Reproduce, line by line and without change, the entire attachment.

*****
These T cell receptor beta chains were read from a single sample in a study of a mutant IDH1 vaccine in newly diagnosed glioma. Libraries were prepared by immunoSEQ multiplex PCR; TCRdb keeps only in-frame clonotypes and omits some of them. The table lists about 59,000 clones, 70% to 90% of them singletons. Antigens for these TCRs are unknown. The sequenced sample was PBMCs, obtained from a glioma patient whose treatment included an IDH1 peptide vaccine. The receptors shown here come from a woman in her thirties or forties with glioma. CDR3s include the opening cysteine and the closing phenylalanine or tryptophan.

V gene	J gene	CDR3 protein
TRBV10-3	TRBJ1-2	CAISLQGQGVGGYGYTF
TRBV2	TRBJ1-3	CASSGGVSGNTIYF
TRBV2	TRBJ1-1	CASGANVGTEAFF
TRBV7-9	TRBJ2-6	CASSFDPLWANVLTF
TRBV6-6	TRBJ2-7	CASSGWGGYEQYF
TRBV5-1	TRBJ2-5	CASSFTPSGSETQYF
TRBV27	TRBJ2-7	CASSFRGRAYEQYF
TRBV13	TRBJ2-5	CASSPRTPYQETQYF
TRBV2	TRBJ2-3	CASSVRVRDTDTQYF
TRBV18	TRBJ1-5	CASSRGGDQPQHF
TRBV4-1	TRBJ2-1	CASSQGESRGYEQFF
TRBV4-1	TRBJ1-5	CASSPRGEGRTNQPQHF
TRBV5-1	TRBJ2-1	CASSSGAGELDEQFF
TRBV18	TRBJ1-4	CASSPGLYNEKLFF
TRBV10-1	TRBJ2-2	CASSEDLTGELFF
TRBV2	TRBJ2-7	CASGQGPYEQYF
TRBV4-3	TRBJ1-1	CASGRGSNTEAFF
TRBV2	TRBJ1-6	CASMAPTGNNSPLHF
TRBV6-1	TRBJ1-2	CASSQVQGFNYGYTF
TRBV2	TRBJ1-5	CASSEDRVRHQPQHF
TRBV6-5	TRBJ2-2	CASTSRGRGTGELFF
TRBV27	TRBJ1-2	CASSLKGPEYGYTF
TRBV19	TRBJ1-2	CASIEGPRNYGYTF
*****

These T cell receptor beta chains were read from a single sample in a study of a mutant IDH1 vaccine in newly diagnosed glioma. Libraries were prepared by immunoSEQ multiplex PCR; TCRdb keeps only in-frame clonotypes and omits some of them. The table lists about 59,000 clones, 70% to 90% of them singletons. Antigens for these TCRs are unknown. The sequenced sample was PBMCs, obtained from a glioma patient whose treatment included an IDH1 peptide vaccine. The receptors shown here come from a woman in her thirties or forties with glioma. CDR3s include the opening cysteine and the closing phenylalanine or tryptophan.

V gene	J gene	CDR3 protein
TRBV10-3	TRBJ1-2	CAISLQGQGVGGYGYTF
TRBV2	TRBJ1-3	CASSGGVSGNTIYF
TRBV2	TRBJ1-1	CASGANVGTEAFF
TRBV7-9	TRBJ2-6	CASSFDPLWANVLTF
TRBV6-6	TRBJ2-7	CASSGWGGYEQYF
TRBV5-1	TRBJ2-5	CASSFTPSGSETQYF
TRBV27	TRBJ2-7	CASSFRGRAYEQYF
TRBV13	TRBJ2-5	CASSPRTPYQETQYF
TRBV2	TRBJ2-3	CASSVRVRDTDTQYF
TRBV18	TRBJ1-5	CASSRGGDQPQHF
TRBV4-1	TRBJ2-1	CASSQGESRGYEQFF
TRBV4-1	TRBJ1-5	CASSPRGEGRTNQPQHF
TRBV5-1	TRBJ2-1	CASSSGAGELDEQFF
TRBV18	TRBJ1-4	CASSPGLYNEKLFF
TRBV10-1	TRBJ2-2	CASSEDLTGELFF
TRBV2	TRBJ2-7	CASGQGPYEQYF
TRBV4-3	TRBJ1-1	CASGRGSNTEAFF
TRBV2	TRBJ1-6	CASMAPTGNNSPLHF
TRBV6-1	TRBJ1-2	CASSQVQGFNYGYTF
TRBV2	TRBJ1-5	CASSEDRVRHQPQHF
TRBV6-5	TRBJ2-2	CASTSRGRGTGELFF
TRBV27	TRBJ1-2	CASSLKGPEYGYTF
TRBV19	TRBJ1-2	CASIEGPRNYGYTF